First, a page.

Gabriella: Let’s have a closer look at the usage for some of the words and phrases from this lesson.
Frank: The first word we’re going to talk about is Anmeldung.
Gabriella: Ah, yes, Anmeldung! This is a really important word in Germany, and it's even more important to memorize its many different meanings, because it has so many different uses, doesn’t it Frank?
Fwrank: Yes, this feminine noun can mean “announcement”, “application”, “declaration”, “front desk”, “registration” or “notification.”
Gabriella: That’s a lot of meanings!
Frank: In the context of this lesson’s dialogue, it means “registration” and refers to a registration desk.
Gabriella: It’s also related to the verb anmelden, meaning “to register” and this is usually reflexive to show that the person is registering him or herself - the whole infinitive verb is sich anmelden.
Frank: Genau! Exactly - sich anmelden.
Gabriella: Next up are the terms for “name”; Name, Vorname and Nachname. Name is obviously “name”, but the broken down versions of “first name” and “last name” go like this…
Frank: Vorname
Gabriella: “first name”
Frank: Nachname
Gabriella: “last name”
Frank: Vor means "before".
Gabriella: And Nach means “after”.
Frank: So your "before name" is your first or given name - Vorname.
Gabriella: And your “after name” is your last name, or your family name - Nachname. OK, now let's move on to the grammar.

Lesson focus

Frank: In this lesson, you’ll learn about the German alphabet, which consists of the same letters as the English one but with four additions, so it totals 30 letters. Let’s go through the obvious letters first!
Gabriella: Note the different names of the letters you have. You need to know these, so that you can spell out your name or your email address.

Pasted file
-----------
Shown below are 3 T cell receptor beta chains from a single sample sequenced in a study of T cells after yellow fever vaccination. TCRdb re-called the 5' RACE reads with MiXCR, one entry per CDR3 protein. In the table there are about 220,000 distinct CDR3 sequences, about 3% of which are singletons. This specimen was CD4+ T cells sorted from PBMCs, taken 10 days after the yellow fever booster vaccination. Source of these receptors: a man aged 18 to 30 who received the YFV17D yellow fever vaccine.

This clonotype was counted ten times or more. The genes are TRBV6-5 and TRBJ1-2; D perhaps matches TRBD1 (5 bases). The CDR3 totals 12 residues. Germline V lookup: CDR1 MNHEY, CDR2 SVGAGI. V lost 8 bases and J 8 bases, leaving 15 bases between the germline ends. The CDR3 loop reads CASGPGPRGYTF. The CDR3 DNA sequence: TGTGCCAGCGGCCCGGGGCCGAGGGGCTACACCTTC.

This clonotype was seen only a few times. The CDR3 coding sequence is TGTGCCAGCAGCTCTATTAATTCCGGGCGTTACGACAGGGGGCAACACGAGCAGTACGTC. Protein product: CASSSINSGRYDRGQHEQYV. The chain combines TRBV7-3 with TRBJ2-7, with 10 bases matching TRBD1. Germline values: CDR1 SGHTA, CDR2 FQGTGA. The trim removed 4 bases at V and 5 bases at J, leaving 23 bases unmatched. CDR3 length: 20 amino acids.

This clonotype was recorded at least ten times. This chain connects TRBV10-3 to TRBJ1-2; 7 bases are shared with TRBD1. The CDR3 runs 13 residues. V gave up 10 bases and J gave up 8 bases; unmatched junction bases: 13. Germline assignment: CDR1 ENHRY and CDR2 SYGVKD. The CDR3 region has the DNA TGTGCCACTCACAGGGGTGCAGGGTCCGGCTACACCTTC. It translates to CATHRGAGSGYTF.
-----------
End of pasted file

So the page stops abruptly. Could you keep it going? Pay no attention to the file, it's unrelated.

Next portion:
Frank: Ah is “A”. Ah. And when you’re pronouncing it, you should also be careful to make this sound clearly. This applies to all vowels in fact.
Gabriella: That’s right, listeners, pay particular attention to the vowels.
Frank: [Following should be spoken in the German way] A, B, C, D, E, F, G, H, which is {English way}H, I, J, K, L, M, N, O, P, Q, R, S, T, U, V that’s {English way}“V”, W that’s {English way} “W”, X , Y, that’s {English way} “Y”, and Z.
Gabriella: The last one you heard is “Zed” in british English. The American English for this is “Zee”.
Frank: Now let’s move on to the four letters unique to German.
Gabriella: Okay - what are they Frank?
Frank: They are äh, öh, üh, and es-zett.
Gabriella: I see! Tell us more!
Frank: äh is an “A” with two dots on top. This is called an umlaut and you may hear this term used in German spelling.
Gabriella: Got that listeners? If you've wondered about those two dots over some letters, now you know it's called an umlaut.
Frank: öh is an “O” with an umlaut, üh is a “U” with an umlaut, and finally there’s the character that looks like a curvy “B”, (ß) pronounced like es-zett. It’s called scharfes S which means “sharp S”, like the sound a snake might make. It sounds like, “ss”.
Gabriella: And it looks a bit like the Greek beta or a capital letter “B”, but please don’t write it as a capital “B” as that’s a totally different letter.
Frank: Yeah, if you’re really struggling to write this letter, just write a double “S”, which is the standard latin alphabet equivalent used for es-zett.
Gabriella: This is also useful to remember when you’re using a non-German keyboard or don’t have access to the es-zett.
Frank: Nützlich! “Useful!”
Gabriella: Well, that just about does it for this lesson!

Outro

Gabriella: Okay. Thank you for tuning in everyone.!
Frank: And we’ll see you next time, tschüss!

48 Comments

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GermanPod101.com
Monday at 6:30 pm
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Can you do the spelling in German?

GermanPod101.comVerified
Thursday at 8:59 am
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Hello Ty,


Thank you for your feedback!


We wouldn't be able to constantly improve our website without

our learners help.

In this particular case though, I think it might have been fixed